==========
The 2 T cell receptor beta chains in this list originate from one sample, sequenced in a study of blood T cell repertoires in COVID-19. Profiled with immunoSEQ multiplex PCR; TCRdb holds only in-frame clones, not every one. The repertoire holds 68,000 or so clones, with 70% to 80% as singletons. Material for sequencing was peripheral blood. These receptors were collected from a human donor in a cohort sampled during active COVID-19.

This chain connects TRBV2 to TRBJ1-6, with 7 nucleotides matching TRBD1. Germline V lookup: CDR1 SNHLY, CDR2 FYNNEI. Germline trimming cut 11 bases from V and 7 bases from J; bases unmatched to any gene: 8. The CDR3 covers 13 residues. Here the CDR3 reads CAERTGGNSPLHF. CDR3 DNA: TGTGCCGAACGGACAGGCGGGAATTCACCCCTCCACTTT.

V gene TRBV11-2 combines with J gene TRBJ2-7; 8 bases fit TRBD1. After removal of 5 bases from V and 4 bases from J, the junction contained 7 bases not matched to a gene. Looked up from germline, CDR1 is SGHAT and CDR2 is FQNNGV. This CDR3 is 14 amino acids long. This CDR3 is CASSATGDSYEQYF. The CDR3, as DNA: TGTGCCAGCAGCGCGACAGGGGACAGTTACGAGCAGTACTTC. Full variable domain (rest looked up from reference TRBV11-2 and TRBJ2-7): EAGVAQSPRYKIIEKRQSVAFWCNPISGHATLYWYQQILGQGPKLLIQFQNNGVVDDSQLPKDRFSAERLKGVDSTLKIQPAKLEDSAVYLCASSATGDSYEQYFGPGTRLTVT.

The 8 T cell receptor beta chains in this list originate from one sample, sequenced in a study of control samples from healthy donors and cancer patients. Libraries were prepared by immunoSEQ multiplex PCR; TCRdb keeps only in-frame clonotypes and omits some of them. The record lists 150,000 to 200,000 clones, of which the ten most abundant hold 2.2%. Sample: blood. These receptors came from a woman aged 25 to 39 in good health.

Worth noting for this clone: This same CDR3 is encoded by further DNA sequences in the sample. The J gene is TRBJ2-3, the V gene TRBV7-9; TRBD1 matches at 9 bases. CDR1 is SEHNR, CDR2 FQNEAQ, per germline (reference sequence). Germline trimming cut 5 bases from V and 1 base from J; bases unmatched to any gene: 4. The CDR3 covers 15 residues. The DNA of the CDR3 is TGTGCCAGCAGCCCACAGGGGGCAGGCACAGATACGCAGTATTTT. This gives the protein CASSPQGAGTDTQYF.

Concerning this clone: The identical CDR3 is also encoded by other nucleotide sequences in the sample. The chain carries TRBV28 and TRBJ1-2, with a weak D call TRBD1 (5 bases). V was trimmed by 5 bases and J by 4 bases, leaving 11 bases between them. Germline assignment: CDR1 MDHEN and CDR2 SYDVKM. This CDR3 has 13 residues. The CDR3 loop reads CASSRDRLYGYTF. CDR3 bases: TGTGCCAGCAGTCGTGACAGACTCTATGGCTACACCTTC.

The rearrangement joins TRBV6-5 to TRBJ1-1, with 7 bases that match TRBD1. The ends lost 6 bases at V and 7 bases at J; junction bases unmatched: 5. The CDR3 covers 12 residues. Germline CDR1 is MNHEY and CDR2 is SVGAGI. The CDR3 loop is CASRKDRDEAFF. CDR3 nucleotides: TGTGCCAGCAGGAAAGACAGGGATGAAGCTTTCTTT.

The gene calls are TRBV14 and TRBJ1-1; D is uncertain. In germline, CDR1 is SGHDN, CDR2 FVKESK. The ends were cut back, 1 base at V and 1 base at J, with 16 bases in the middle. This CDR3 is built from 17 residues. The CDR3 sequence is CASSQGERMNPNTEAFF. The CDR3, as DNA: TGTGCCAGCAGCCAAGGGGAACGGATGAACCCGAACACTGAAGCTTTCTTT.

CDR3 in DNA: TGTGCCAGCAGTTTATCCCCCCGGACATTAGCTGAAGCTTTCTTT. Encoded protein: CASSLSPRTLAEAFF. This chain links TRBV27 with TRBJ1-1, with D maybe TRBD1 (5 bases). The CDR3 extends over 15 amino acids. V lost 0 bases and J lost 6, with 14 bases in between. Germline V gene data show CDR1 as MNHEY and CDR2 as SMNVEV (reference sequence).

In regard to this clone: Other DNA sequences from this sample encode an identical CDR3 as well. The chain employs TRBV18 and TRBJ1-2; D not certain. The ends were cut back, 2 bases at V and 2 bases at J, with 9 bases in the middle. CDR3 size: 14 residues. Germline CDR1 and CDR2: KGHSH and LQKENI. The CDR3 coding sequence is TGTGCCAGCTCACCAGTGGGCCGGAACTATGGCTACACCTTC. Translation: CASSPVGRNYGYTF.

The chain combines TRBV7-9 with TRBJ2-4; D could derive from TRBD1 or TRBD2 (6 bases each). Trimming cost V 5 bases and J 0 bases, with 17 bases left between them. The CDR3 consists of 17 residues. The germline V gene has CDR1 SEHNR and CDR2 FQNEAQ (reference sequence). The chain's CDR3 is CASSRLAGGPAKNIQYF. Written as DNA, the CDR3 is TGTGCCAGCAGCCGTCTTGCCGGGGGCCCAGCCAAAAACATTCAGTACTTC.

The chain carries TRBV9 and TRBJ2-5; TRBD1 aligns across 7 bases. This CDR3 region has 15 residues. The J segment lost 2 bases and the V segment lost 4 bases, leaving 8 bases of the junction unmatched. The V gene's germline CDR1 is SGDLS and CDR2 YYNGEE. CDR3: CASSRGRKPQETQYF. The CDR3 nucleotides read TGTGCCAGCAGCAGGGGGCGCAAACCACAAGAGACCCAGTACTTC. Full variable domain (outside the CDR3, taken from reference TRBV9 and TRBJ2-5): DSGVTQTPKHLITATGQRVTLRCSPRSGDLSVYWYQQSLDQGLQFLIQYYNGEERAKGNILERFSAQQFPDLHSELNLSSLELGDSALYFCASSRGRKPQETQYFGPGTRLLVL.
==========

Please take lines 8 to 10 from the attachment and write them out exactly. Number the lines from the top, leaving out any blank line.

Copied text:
The gene calls are TRBV14 and TRBJ1-1; D is uncertain. In germline, CDR1 is SGHDN, CDR2 FVKESK. The ends were cut back, 1 base at V and 1 base at J, with 16 bases in the middle. This CDR3 is built from 17 residues. The CDR3 sequence is CASSQGERMNPNTEAFF. The CDR3, as DNA: TGTGCCAGCAGCCAAGGGGAACGGATGAACCCGAACACTGAAGCTTTCTTT.

CDR3 in DNA: TGTGCCAGCAGTTTATCCCCCCGGACATTAGCTGAAGCTTTCTTT. Encoded protein: CASSLSPRTLAEAFF. This chain links TRBV27 with TRBJ1-1, with D maybe TRBD1 (5 bases). The CDR3 extends over 15 amino acids. V lost 0 bases and J lost 6, with 14 bases in between. Germline V gene data show CDR1 as MNHEY and CDR2 as SMNVEV (reference sequence).

In regard to this clone: Other DNA sequences from this sample encode an identical CDR3 as well. The chain employs TRBV18 and TRBJ1-2; D not certain. The ends were cut back, 2 bases at V and 2 bases at J, with 9 bases in the middle. CDR3 size: 14 residues. Germline CDR1 and CDR2: KGHSH and LQKENI. The CDR3 coding sequence is TGTGCCAGCTCACCAGTGGGCCGGAACTATGGCTACACCTTC. Translation: CASSPVGRNYGYTF.